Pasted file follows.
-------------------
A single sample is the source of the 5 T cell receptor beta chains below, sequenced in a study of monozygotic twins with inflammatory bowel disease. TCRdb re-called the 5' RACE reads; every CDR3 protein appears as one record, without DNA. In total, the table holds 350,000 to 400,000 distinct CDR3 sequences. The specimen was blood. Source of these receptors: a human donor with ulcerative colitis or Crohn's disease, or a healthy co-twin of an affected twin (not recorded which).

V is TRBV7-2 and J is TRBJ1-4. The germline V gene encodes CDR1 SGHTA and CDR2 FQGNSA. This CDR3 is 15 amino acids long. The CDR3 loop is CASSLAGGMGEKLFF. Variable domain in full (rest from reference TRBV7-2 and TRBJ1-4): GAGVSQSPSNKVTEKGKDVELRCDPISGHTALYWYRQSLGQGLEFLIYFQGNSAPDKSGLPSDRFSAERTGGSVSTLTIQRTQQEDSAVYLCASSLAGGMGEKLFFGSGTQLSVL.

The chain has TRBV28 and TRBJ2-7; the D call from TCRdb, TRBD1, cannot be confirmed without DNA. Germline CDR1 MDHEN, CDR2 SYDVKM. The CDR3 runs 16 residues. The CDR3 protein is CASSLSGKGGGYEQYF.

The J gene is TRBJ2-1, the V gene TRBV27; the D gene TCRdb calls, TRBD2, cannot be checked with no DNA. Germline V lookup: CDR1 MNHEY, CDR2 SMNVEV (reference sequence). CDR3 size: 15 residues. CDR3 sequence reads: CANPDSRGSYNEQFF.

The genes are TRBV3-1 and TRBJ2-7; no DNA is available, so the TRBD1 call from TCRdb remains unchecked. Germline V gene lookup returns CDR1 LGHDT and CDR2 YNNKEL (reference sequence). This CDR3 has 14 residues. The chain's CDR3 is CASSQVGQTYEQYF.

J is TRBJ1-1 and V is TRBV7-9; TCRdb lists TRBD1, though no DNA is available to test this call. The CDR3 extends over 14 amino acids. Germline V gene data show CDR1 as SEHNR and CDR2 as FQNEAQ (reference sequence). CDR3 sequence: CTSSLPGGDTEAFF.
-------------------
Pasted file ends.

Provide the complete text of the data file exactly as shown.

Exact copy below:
A single sample is the source of the 5 T cell receptor beta chains below, sequenced in a study of monozygotic twins with inflammatory bowel disease. TCRdb re-called the 5' RACE reads; every CDR3 protein appears as one record, without DNA. In total, the table holds 350,000 to 400,000 distinct CDR3 sequences. The specimen was blood. Source of these receptors: a human donor with ulcerative colitis or Crohn's disease, or a healthy co-twin of an affected twin (not recorded which).

V is TRBV7-2 and J is TRBJ1-4. The germline V gene encodes CDR1 SGHTA and CDR2 FQGNSA. This CDR3 is 15 amino acids long. The CDR3 loop is CASSLAGGMGEKLFF. Variable domain in full (rest from reference TRBV7-2 and TRBJ1-4): GAGVSQSPSNKVTEKGKDVELRCDPISGHTALYWYRQSLGQGLEFLIYFQGNSAPDKSGLPSDRFSAERTGGSVSTLTIQRTQQEDSAVYLCASSLAGGMGEKLFFGSGTQLSVL.

The chain has TRBV28 and TRBJ2-7; the D call from TCRdb, TRBD1, cannot be confirmed without DNA. Germline CDR1 MDHEN, CDR2 SYDVKM. The CDR3 runs 16 residues. The CDR3 protein is CASSLSGKGGGYEQYF.

The J gene is TRBJ2-1, the V gene TRBV27; the D gene TCRdb calls, TRBD2, cannot be checked with no DNA. Germline V lookup: CDR1 MNHEY, CDR2 SMNVEV (reference sequence). CDR3 size: 15 residues. CDR3 sequence reads: CANPDSRGSYNEQFF.

The genes are TRBV3-1 and TRBJ2-7; no DNA is available, so the TRBD1 call from TCRdb remains unchecked. Germline V gene lookup returns CDR1 LGHDT and CDR2 YNNKEL (reference sequence). This CDR3 has 14 residues. The chain's CDR3 is CASSQVGQTYEQYF.

J is TRBJ1-1 and V is TRBV7-9; TCRdb lists TRBD1, though no DNA is available to test this call. The CDR3 extends over 14 amino acids. Germline V gene data show CDR1 as SEHNR and CDR2 as FQNEAQ (reference sequence). CDR3 sequence: CTSSLPGGDTEAFF.